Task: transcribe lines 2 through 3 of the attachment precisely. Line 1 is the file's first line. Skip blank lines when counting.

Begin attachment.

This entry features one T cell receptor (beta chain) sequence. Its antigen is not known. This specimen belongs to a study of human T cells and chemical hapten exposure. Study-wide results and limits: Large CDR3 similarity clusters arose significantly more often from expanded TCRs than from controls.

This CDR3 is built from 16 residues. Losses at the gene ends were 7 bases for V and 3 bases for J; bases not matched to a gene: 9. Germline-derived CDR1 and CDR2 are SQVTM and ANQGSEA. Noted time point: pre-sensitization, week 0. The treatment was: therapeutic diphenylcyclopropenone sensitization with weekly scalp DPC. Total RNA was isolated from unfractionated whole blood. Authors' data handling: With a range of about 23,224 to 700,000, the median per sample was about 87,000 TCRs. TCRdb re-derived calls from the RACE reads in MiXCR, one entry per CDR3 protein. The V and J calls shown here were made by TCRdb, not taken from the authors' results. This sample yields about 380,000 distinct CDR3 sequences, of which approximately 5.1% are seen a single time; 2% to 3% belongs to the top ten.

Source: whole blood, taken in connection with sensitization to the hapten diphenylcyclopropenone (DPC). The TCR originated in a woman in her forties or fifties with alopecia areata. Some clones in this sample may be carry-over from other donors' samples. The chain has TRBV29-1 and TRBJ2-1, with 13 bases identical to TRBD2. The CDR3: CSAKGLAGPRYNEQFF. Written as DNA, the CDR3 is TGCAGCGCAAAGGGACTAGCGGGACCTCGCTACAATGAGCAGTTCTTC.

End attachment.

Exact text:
This CDR3 is built from 16 residues. Losses at the gene ends were 7 bases for V and 3 bases for J; bases not matched to a gene: 9. Germline-derived CDR1 and CDR2 are SQVTM and ANQGSEA. Noted time point: pre-sensitization, week 0. The treatment was: therapeutic diphenylcyclopropenone sensitization with weekly scalp DPC. Total RNA was isolated from unfractionated whole blood. Authors' data handling: With a range of about 23,224 to 700,000, the median per sample was about 87,000 TCRs. TCRdb re-derived calls from the RACE reads in MiXCR, one entry per CDR3 protein. The V and J calls shown here were made by TCRdb, not taken from the authors' results. This sample yields about 380,000 distinct CDR3 sequences, of which approximately 5.1% are seen a single time; 2% to 3% belongs to the top ten.

Source: whole blood, taken in connection with sensitization to the hapten diphenylcyclopropenone (DPC). The TCR originated in a woman in her forties or fifties with alopecia areata. Some clones in this sample may be carry-over from other donors' samples. The chain has TRBV29-1 and TRBJ2-1, with 13 bases identical to TRBD2. The CDR3: CSAKGLAGPRYNEQFF. Written as DNA, the CDR3 is TGCAGCGCAAAGGGACTAGCGGGACCTCGCTACAATGAGCAGTTCTTC.